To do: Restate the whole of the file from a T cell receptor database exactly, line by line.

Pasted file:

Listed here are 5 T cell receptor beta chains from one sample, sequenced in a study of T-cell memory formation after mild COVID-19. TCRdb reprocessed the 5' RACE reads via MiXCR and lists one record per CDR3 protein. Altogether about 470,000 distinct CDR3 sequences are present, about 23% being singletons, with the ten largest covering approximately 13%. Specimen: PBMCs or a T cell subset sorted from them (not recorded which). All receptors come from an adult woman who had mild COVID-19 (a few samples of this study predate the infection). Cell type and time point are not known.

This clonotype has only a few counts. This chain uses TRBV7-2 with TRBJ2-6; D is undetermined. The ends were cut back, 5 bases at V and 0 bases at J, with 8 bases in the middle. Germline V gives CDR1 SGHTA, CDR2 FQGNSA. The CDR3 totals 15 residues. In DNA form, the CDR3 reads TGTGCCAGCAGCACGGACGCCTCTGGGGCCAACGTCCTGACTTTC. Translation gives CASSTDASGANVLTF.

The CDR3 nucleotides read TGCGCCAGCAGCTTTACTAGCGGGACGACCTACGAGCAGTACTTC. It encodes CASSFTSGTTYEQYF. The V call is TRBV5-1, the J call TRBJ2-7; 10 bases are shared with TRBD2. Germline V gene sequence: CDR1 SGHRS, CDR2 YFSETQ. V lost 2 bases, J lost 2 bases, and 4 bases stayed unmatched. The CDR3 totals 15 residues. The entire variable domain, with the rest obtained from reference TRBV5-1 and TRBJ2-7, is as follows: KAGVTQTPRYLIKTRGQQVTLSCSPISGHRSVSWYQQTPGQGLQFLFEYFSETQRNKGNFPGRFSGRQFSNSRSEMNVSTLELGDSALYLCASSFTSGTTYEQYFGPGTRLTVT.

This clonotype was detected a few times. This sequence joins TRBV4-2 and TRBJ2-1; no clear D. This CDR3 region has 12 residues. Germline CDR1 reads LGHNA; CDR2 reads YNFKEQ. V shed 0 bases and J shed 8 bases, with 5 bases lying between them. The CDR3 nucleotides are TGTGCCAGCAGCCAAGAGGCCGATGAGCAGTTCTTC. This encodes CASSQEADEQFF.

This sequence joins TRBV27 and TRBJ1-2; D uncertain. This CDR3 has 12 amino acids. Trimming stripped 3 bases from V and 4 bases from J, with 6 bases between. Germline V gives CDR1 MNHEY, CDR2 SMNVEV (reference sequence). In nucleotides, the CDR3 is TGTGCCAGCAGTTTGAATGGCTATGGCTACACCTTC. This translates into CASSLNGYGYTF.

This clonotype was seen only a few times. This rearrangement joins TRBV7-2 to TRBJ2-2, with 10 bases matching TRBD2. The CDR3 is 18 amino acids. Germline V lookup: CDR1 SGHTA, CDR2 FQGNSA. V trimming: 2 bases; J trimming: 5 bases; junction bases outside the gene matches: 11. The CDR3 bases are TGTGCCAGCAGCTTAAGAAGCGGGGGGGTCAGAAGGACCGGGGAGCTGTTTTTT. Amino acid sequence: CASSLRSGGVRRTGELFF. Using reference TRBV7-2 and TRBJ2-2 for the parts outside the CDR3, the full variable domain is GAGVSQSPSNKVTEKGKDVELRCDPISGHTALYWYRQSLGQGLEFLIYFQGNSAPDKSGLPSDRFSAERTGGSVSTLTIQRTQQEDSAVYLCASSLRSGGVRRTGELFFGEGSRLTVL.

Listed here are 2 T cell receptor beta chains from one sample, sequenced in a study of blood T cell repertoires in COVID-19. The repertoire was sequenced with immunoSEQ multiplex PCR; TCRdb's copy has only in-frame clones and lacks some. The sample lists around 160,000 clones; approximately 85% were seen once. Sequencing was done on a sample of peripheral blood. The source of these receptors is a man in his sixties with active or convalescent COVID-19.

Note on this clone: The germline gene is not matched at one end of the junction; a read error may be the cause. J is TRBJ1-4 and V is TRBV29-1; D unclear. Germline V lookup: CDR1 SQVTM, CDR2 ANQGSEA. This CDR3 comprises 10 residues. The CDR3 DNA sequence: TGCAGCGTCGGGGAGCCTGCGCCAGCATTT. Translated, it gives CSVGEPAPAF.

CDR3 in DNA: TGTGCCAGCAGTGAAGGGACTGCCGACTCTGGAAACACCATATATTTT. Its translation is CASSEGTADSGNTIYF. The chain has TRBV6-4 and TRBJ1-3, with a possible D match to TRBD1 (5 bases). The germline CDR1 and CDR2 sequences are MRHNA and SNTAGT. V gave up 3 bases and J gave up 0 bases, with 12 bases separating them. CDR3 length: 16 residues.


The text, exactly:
Listed here are 5 T cell receptor beta chains from one sample, sequenced in a study of T-cell memory formation after mild COVID-19. TCRdb reprocessed the 5' RACE reads via MiXCR and lists one record per CDR3 protein. Altogether about 470,000 distinct CDR3 sequences are present, about 23% being singletons, with the ten largest covering approximately 13%. Specimen: PBMCs or a T cell subset sorted from them (not recorded which). All receptors come from an adult woman who had mild COVID-19 (a few samples of this study predate the infection). Cell type and time point are not known.

This clonotype has only a few counts. This chain uses TRBV7-2 with TRBJ2-6; D is undetermined. The ends were cut back, 5 bases at V and 0 bases at J, with 8 bases in the middle. Germline V gives CDR1 SGHTA, CDR2 FQGNSA. The CDR3 totals 15 residues. In DNA form, the CDR3 reads TGTGCCAGCAGCACGGACGCCTCTGGGGCCAACGTCCTGACTTTC. Translation gives CASSTDASGANVLTF.

The CDR3 nucleotides read TGCGCCAGCAGCTTTACTAGCGGGACGACCTACGAGCAGTACTTC. It encodes CASSFTSGTTYEQYF. The V call is TRBV5-1, the J call TRBJ2-7; 10 bases are shared with TRBD2. Germline V gene sequence: CDR1 SGHRS, CDR2 YFSETQ. V lost 2 bases, J lost 2 bases, and 4 bases stayed unmatched. The CDR3 totals 15 residues. The entire variable domain, with the rest obtained from reference TRBV5-1 and TRBJ2-7, is as follows: KAGVTQTPRYLIKTRGQQVTLSCSPISGHRSVSWYQQTPGQGLQFLFEYFSETQRNKGNFPGRFSGRQFSNSRSEMNVSTLELGDSALYLCASSFTSGTTYEQYFGPGTRLTVT.

This clonotype was detected a few times. This sequence joins TRBV4-2 and TRBJ2-1; no clear D. This CDR3 region has 12 residues. Germline CDR1 reads LGHNA; CDR2 reads YNFKEQ. V shed 0 bases and J shed 8 bases, with 5 bases lying between them. The CDR3 nucleotides are TGTGCCAGCAGCCAAGAGGCCGATGAGCAGTTCTTC. This encodes CASSQEADEQFF.

This sequence joins TRBV27 and TRBJ1-2; D uncertain. This CDR3 has 12 amino acids. Trimming stripped 3 bases from V and 4 bases from J, with 6 bases between. Germline V gives CDR1 MNHEY, CDR2 SMNVEV (reference sequence). In nucleotides, the CDR3 is TGTGCCAGCAGTTTGAATGGCTATGGCTACACCTTC. This translates into CASSLNGYGYTF.

This clonotype was seen only a few times. This rearrangement joins TRBV7-2 to TRBJ2-2, with 10 bases matching TRBD2. The CDR3 is 18 amino acids. Germline V lookup: CDR1 SGHTA, CDR2 FQGNSA. V trimming: 2 bases; J trimming: 5 bases; junction bases outside the gene matches: 11. The CDR3 bases are TGTGCCAGCAGCTTAAGAAGCGGGGGGGTCAGAAGGACCGGGGAGCTGTTTTTT. Amino acid sequence: CASSLRSGGVRRTGELFF. Using reference TRBV7-2 and TRBJ2-2 for the parts outside the CDR3, the full variable domain is GAGVSQSPSNKVTEKGKDVELRCDPISGHTALYWYRQSLGQGLEFLIYFQGNSAPDKSGLPSDRFSAERTGGSVSTLTIQRTQQEDSAVYLCASSLRSGGVRRTGELFFGEGSRLTVL.

Listed here are 2 T cell receptor beta chains from one sample, sequenced in a study of blood T cell repertoires in COVID-19. The repertoire was sequenced with immunoSEQ multiplex PCR; TCRdb's copy has only in-frame clones and lacks some. The sample lists around 160,000 clones; approximately 85% were seen once. Sequencing was done on a sample of peripheral blood. The source of these receptors is a man in his sixties with active or convalescent COVID-19.

Note on this clone: The germline gene is not matched at one end of the junction; a read error may be the cause. J is TRBJ1-4 and V is TRBV29-1; D unclear. Germline V lookup: CDR1 SQVTM, CDR2 ANQGSEA. This CDR3 comprises 10 residues. The CDR3 DNA sequence: TGCAGCGTCGGGGAGCCTGCGCCAGCATTT. Translated, it gives CSVGEPAPAF.

CDR3 in DNA: TGTGCCAGCAGTGAAGGGACTGCCGACTCTGGAAACACCATATATTTT. Its translation is CASSEGTADSGNTIYF. The chain has TRBV6-4 and TRBJ1-3, with a possible D match to TRBD1 (5 bases). The germline CDR1 and CDR2 sequences are MRHNA and SNTAGT. V gave up 3 bases and J gave up 0 bases, with 12 bases separating them. CDR3 length: 16 residues.